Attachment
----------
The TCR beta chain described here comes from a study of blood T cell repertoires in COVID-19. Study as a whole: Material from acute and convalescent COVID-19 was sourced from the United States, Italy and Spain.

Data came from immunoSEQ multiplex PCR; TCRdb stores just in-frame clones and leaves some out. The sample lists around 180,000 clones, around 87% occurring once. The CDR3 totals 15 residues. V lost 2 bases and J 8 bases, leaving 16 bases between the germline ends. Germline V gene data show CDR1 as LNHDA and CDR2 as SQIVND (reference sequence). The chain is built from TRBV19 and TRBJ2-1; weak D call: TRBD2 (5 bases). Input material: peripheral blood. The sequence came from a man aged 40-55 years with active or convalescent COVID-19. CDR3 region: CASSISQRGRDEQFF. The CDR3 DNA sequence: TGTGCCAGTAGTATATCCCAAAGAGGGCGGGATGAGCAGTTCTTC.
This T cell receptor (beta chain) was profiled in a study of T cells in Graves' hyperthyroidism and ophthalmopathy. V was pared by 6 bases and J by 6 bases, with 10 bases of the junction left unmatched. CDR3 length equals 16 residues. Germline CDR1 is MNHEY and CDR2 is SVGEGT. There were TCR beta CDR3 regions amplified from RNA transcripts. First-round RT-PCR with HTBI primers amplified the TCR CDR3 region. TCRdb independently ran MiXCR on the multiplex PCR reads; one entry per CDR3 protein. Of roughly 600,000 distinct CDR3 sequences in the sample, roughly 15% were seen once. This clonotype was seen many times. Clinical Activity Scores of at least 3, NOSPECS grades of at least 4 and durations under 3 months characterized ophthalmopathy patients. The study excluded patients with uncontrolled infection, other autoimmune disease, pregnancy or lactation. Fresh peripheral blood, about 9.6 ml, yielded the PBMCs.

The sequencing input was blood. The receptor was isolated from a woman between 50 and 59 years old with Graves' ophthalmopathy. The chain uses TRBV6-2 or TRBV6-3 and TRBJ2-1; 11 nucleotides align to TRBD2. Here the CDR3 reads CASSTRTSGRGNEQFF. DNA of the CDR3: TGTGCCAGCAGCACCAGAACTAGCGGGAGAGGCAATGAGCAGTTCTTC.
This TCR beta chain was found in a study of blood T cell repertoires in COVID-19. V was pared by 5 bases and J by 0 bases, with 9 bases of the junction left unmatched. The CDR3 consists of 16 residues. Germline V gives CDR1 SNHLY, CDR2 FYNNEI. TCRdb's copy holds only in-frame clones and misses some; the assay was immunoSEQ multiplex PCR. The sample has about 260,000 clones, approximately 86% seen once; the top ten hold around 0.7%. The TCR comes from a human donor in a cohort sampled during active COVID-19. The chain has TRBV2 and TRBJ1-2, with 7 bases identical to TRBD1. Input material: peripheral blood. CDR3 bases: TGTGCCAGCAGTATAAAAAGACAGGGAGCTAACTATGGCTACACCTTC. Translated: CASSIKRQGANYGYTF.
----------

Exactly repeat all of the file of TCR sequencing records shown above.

The TCR beta chain described here comes from a study of blood T cell repertoires in COVID-19. Study as a whole: Material from acute and convalescent COVID-19 was sourced from the United States, Italy and Spain.

Data came from immunoSEQ multiplex PCR; TCRdb stores just in-frame clones and leaves some out. The sample lists around 180,000 clones, around 87% occurring once. The CDR3 totals 15 residues. V lost 2 bases and J 8 bases, leaving 16 bases between the germline ends. Germline V gene data show CDR1 as LNHDA and CDR2 as SQIVND (reference sequence). The chain is built from TRBV19 and TRBJ2-1; weak D call: TRBD2 (5 bases). Input material: peripheral blood. The sequence came from a man aged 40-55 years with active or convalescent COVID-19. CDR3 region: CASSISQRGRDEQFF. The CDR3 DNA sequence: TGTGCCAGTAGTATATCCCAAAGAGGGCGGGATGAGCAGTTCTTC.
This T cell receptor (beta chain) was profiled in a study of T cells in Graves' hyperthyroidism and ophthalmopathy. V was pared by 6 bases and J by 6 bases, with 10 bases of the junction left unmatched. CDR3 length equals 16 residues. Germline CDR1 is MNHEY and CDR2 is SVGEGT. There were TCR beta CDR3 regions amplified from RNA transcripts. First-round RT-PCR with HTBI primers amplified the TCR CDR3 region. TCRdb independently ran MiXCR on the multiplex PCR reads; one entry per CDR3 protein. Of roughly 600,000 distinct CDR3 sequences in the sample, roughly 15% were seen once. This clonotype was seen many times. Clinical Activity Scores of at least 3, NOSPECS grades of at least 4 and durations under 3 months characterized ophthalmopathy patients. The study excluded patients with uncontrolled infection, other autoimmune disease, pregnancy or lactation. Fresh peripheral blood, about 9.6 ml, yielded the PBMCs.

The sequencing input was blood. The receptor was isolated from a woman between 50 and 59 years old with Graves' ophthalmopathy. The chain uses TRBV6-2 or TRBV6-3 and TRBJ2-1; 11 nucleotides align to TRBD2. Here the CDR3 reads CASSTRTSGRGNEQFF. DNA of the CDR3: TGTGCCAGCAGCACCAGAACTAGCGGGAGAGGCAATGAGCAGTTCTTC.
This TCR beta chain was found in a study of blood T cell repertoires in COVID-19. V was pared by 5 bases and J by 0 bases, with 9 bases of the junction left unmatched. The CDR3 consists of 16 residues. Germline V gives CDR1 SNHLY, CDR2 FYNNEI. TCRdb's copy holds only in-frame clones and misses some; the assay was immunoSEQ multiplex PCR. The sample has about 260,000 clones, approximately 86% seen once; the top ten hold around 0.7%. The TCR comes from a human donor in a cohort sampled during active COVID-19. The chain has TRBV2 and TRBJ1-2, with 7 bases identical to TRBD1. Input material: peripheral blood. CDR3 bases: TGTGCCAGCAGTATAAAAAGACAGGGAGCTAACTATGGCTACACCTTC. Translated: CASSIKRQGANYGYTF.